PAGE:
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Potential issues of Afghanistan’s inclusion in OBOR

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China is ready to include Afghanistan into its billion-dollar Belt & Road (B & R) initiative despite Afghanistan’s geopolitical uncertainty including the Afghan refugee crisis and continuous insurgency. B & R initiative is a development strategy and infrastructure development is vital to the stability of Afghanistan.

Since the US- led intervention in Afghanistan in 2001, political instability and a deteriorated security situation is still an existing phenomenon in the warn-torn country. Its security situation varies from region to region; its northern part has seen little violence and the most intense conflicts occurred in its southern part such as Kandahar. Security is a prerequisite for the development of infrastructure such as networks of roads and railways.

China is willing to include Afghanistan to extend OBOR. The extension plan may involve the expansion of the CPEC to neighboring Afghanistan through a road linking Pakistan’s Peshawar to Kabul and to Kunduz and then into Central Asia.

Simultaneously, infrastructure development itself is very important to defeat insurgency as government troops can move more easily and it becomes difficult for insurgents to hide improvised explosive devices (IEDs) on an asphalt road. Apart from the security situation in Afghanistan, its institutions are very weak but it has seen massive improvement in the organizational setup of Afghan government functions influenced by the US and NATO in the last decade.

Though these changes, including a new constitution were remarkable achievements, most of its institutions are still relatively weak. In many areas, there is a parallel government. The central Kabul government has limited control or even influence outside its immediate surrounding area. There are multiple ethnic groups and traditional decentralization of power left the country with a power vacuum with no centralized democratic system.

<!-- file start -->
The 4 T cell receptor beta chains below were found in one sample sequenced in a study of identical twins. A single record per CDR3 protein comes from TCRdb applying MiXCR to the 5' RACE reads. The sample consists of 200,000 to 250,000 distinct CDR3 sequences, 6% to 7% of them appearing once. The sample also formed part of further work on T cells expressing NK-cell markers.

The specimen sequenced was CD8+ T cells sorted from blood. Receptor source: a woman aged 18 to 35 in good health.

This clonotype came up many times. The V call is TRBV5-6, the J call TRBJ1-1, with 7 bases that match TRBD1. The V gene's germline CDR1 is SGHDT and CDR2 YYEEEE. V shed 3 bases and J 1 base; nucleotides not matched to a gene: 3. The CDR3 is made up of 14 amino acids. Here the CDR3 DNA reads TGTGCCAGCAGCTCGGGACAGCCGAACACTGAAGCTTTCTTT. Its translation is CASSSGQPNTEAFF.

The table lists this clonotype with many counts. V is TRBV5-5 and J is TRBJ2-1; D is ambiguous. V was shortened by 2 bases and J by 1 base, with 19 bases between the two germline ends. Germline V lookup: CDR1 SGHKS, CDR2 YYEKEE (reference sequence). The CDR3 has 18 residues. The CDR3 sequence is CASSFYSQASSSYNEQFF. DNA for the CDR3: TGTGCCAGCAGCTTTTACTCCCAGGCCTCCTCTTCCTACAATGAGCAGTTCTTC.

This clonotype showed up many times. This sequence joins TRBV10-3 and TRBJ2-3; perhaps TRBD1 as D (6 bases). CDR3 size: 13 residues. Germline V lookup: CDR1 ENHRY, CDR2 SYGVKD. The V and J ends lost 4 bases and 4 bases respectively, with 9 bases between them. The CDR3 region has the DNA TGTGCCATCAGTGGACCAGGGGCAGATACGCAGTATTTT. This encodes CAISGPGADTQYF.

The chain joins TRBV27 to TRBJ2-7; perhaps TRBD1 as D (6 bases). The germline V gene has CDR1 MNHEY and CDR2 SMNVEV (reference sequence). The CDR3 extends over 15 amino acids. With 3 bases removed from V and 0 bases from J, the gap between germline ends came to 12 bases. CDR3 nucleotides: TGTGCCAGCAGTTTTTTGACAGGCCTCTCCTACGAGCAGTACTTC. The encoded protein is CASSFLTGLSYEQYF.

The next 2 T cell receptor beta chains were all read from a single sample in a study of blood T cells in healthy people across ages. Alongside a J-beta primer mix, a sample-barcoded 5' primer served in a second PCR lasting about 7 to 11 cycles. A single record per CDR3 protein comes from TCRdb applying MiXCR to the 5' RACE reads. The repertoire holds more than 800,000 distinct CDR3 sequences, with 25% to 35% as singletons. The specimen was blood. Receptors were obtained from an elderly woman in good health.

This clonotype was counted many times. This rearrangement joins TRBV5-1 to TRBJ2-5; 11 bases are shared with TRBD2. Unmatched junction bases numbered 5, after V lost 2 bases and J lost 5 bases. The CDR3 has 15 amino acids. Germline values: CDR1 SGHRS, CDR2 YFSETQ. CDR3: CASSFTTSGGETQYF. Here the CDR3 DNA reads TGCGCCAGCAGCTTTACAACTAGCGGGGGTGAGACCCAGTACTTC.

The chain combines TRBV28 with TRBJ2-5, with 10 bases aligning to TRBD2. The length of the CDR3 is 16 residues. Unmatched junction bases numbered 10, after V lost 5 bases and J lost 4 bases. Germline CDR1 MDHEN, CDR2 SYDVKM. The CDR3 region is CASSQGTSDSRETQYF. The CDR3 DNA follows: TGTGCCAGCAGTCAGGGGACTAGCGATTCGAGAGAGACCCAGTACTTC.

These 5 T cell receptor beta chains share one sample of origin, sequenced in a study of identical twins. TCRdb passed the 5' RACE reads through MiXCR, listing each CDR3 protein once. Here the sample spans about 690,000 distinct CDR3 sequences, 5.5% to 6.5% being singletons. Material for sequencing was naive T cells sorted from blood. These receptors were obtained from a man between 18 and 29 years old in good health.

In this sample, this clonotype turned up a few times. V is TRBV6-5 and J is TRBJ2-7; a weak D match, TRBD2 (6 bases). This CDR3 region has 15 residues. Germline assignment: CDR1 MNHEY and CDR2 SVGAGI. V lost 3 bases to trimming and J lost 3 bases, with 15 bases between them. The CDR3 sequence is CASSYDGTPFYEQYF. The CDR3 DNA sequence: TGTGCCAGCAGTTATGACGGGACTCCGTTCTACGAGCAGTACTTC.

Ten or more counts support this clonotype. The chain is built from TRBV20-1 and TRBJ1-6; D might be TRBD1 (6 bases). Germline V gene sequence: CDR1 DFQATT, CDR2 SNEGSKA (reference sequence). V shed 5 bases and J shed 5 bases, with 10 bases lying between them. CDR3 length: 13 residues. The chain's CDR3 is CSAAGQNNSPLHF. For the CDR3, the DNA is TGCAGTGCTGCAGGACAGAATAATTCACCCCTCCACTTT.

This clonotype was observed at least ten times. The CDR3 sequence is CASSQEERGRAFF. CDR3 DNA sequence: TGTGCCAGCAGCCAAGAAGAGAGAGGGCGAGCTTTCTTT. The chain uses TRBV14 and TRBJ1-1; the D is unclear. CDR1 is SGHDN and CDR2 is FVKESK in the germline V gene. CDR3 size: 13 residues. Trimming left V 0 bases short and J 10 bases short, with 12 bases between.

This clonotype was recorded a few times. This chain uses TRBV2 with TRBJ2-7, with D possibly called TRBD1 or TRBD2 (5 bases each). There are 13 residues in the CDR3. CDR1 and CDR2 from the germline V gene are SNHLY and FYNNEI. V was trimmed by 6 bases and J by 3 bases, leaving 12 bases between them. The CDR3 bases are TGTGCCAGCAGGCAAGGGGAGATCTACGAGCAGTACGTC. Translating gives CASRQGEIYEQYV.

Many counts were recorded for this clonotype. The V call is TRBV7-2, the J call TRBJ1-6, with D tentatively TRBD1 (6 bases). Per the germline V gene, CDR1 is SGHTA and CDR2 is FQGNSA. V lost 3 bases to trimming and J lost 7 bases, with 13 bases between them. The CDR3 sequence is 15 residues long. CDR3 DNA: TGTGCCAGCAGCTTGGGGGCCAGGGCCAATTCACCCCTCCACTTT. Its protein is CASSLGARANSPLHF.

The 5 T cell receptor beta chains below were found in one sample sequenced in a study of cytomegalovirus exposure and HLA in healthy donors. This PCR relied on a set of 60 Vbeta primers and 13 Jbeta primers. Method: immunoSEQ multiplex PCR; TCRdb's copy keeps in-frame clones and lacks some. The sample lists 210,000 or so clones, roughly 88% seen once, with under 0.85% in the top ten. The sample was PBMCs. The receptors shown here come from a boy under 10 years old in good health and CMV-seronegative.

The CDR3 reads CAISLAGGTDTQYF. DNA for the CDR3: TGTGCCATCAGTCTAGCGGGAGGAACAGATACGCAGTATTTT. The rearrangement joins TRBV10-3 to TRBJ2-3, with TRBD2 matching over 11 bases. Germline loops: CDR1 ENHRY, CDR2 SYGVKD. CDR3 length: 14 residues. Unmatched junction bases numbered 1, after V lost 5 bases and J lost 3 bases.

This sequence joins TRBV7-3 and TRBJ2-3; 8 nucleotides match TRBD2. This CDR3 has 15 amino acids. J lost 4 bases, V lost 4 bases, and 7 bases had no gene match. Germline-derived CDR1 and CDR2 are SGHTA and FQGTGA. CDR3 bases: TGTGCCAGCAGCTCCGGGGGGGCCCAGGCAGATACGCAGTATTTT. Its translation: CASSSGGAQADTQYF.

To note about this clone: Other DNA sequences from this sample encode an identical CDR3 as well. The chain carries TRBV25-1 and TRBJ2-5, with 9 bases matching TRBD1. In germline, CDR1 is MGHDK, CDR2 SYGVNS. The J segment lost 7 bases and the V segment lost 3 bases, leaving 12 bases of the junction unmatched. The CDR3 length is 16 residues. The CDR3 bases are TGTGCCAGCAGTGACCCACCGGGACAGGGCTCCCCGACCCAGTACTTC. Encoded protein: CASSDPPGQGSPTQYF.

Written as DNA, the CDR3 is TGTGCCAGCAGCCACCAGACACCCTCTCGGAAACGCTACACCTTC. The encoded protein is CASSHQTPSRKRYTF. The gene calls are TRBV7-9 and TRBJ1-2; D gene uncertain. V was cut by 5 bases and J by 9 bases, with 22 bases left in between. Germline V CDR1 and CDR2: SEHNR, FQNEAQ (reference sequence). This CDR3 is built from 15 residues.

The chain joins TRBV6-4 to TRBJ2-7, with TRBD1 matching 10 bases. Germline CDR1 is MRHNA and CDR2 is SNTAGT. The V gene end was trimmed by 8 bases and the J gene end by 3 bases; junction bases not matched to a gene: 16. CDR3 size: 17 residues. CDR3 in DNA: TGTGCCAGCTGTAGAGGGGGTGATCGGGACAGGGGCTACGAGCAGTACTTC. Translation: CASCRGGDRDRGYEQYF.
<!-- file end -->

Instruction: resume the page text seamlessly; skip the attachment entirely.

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These matters have generated other issues including corruption, widespread inability to enforce the rule of law and general instability. China-Pakistan’s approach towards Afghanistan remained restraint and responsible. There is an immediate need of a joint strategy at national, regional and international levels for Afghanistan’s reconciliation and infrastructure rebuilding processes. Contrarily, the US takes insurgency as a local problem and has failed to formulate an integrated approach to resolve this conflict.

Along with this, Durand line issue with Pakistan seem difficult to control. Many insurgent groups have used this region to launch guerrilla attacks. As such, International Security Assistant Forces and Afghan troops have never been able to defeat them conclusively. Although for the US and its allies it was relatively easy to oust Taliban from Kabul. For Pakistan, Kabul’s joining China Pakistan Economic Corridor is a security risk.

Kabul can’t depend solely on the Chinese government’s development projects.  It should develop a policy to attract private sector investments. Its government needs to take measures to develop its industrial base that could easily integrate.

To address this, the United Nations peacekeeping forces could take responsibility to train Afghan National Security Forces (ANSF) to address the concerns of regional stakeholders in capacity building. Afghanistan is a multi-ethnic and a tribal nation and the US has ignored this fact. The tribal structure needs to be given importance and the old Afghan “National Covenant” could be revived.

The existence of insurgency in the north is fragile, that’s why this is a logical strategy to start rolling out corridor projects in Afghanistan.  To reach out a deal for CPEC does not seem easy, so capacity building of forces is vital for extension of infrastructure projects to the south. It is likely that the Chinese won’t be financing the recurrent costs related to security related operational expenditure so the biggest contribution has to come from the war-torn country itself.

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Kabul can’t depend solely on the Chinese government’s development projects.  It should develop a policy to attract private sector investments. Its government needs to take measures to develop its industrial base that could easily integrate into the corridor structure once Afghanistan joins the belt-road initiative.

Afghanistan has been accepted as a permanent member of the Asian Infrastructure Investment Bank (AIIB); last year (2017) was a noticeable achievement. Undoubtedly, it is all set to be in the orbit of the Belt and Road initiative (B&R). Afghanistan and China signed an OBOR memorandum of understanding in May 2016, expressing their commitment to “jointly promote cooperation on [OBOR] in a bid to realize the goal of common development, and translate the advantages of solid political ties, economic complementarities and people-to-people exchanges into pragmatic cooperation in an effort to promote increasing economic growth.”

China is willing to include Afghanistan to extend OBOR. The extension plan may involve the expansion of the China Pakistan Economic Corridor (CPEC) to neighboring Afghanistan through a road linking Pakistan’s Peshawar to Kabul and to Kunduz and then into Central Asia.


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